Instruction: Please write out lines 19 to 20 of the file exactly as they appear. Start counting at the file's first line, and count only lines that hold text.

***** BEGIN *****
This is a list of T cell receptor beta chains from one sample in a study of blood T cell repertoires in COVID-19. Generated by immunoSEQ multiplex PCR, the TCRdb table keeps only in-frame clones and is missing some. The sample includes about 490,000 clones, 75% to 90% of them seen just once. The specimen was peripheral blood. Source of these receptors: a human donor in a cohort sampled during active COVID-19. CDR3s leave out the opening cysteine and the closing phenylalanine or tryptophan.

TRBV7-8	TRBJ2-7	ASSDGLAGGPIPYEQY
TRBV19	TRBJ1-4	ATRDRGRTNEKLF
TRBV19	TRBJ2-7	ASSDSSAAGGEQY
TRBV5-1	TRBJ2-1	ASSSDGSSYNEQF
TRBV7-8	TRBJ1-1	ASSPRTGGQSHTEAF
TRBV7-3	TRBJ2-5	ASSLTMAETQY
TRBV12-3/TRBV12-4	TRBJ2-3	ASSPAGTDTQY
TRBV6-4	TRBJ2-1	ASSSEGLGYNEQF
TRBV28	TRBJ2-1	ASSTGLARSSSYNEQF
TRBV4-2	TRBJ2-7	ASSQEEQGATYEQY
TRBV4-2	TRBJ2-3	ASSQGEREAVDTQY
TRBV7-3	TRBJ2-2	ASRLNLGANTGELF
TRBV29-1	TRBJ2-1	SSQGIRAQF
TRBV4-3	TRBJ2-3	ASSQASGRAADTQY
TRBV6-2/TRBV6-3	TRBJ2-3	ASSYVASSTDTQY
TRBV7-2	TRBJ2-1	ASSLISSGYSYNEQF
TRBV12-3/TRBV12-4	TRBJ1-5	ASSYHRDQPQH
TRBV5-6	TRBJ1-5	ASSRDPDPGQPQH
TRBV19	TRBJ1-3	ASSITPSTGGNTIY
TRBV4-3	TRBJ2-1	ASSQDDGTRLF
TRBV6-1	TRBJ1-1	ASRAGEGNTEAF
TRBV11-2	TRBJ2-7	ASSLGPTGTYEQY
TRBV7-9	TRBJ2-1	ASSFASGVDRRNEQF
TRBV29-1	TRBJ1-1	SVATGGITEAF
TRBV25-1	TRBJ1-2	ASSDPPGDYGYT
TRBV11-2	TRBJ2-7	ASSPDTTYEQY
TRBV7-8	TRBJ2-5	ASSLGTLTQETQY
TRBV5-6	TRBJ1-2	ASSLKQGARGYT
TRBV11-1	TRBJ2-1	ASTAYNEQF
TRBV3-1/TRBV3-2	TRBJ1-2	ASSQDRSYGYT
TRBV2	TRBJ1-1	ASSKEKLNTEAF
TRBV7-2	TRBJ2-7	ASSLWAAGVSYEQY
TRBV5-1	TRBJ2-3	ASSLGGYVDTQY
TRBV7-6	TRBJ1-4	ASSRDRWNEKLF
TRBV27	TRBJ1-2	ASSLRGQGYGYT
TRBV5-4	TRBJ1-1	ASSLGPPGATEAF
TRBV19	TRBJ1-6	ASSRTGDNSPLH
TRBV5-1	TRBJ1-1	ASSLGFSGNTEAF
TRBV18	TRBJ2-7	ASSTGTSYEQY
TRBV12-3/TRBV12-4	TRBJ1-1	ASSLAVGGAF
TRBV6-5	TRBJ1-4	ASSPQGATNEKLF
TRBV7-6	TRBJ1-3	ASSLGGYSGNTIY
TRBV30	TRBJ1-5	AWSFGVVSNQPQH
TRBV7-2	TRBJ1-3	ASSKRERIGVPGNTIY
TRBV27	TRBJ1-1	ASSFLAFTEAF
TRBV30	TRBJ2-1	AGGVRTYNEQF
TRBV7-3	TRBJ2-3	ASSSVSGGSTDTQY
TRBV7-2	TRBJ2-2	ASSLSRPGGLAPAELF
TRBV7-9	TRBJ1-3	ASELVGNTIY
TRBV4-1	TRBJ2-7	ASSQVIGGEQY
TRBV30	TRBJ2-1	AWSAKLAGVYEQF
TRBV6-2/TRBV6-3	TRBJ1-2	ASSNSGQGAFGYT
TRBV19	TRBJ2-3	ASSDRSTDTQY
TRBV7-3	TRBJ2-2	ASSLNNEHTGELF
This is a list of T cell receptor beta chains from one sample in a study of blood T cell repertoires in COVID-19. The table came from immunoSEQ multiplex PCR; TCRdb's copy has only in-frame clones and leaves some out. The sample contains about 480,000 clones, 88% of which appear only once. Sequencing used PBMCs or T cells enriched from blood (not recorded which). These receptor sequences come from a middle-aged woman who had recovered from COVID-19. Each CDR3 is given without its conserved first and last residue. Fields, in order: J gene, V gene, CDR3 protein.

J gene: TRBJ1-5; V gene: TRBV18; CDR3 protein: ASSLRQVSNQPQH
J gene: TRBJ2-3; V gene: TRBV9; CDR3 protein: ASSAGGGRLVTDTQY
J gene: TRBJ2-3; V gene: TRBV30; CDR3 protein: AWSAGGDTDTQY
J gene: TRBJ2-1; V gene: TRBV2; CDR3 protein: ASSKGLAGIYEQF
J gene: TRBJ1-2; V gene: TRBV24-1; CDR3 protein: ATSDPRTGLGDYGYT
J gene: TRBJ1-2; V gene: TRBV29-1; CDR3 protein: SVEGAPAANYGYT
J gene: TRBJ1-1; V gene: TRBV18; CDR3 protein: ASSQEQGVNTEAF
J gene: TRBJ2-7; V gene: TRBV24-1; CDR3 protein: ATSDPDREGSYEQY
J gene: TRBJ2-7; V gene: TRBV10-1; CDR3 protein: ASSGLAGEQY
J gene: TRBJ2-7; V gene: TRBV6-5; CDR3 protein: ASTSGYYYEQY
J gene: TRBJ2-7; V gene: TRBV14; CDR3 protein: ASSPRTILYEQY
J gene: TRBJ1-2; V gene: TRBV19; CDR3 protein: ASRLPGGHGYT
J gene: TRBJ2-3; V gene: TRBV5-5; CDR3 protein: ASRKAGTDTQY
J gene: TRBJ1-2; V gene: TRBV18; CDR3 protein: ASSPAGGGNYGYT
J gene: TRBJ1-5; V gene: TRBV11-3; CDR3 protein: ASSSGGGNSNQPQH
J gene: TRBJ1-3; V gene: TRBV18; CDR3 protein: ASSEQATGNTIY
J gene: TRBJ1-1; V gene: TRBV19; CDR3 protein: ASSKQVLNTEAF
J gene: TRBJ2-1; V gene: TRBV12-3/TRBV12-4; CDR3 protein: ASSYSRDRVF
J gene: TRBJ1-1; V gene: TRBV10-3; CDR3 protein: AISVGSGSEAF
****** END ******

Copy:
TRBV5-6	TRBJ1-5	ASSRDPDPGQPQH
TRBV19	TRBJ1-3	ASSITPSTGGNTIY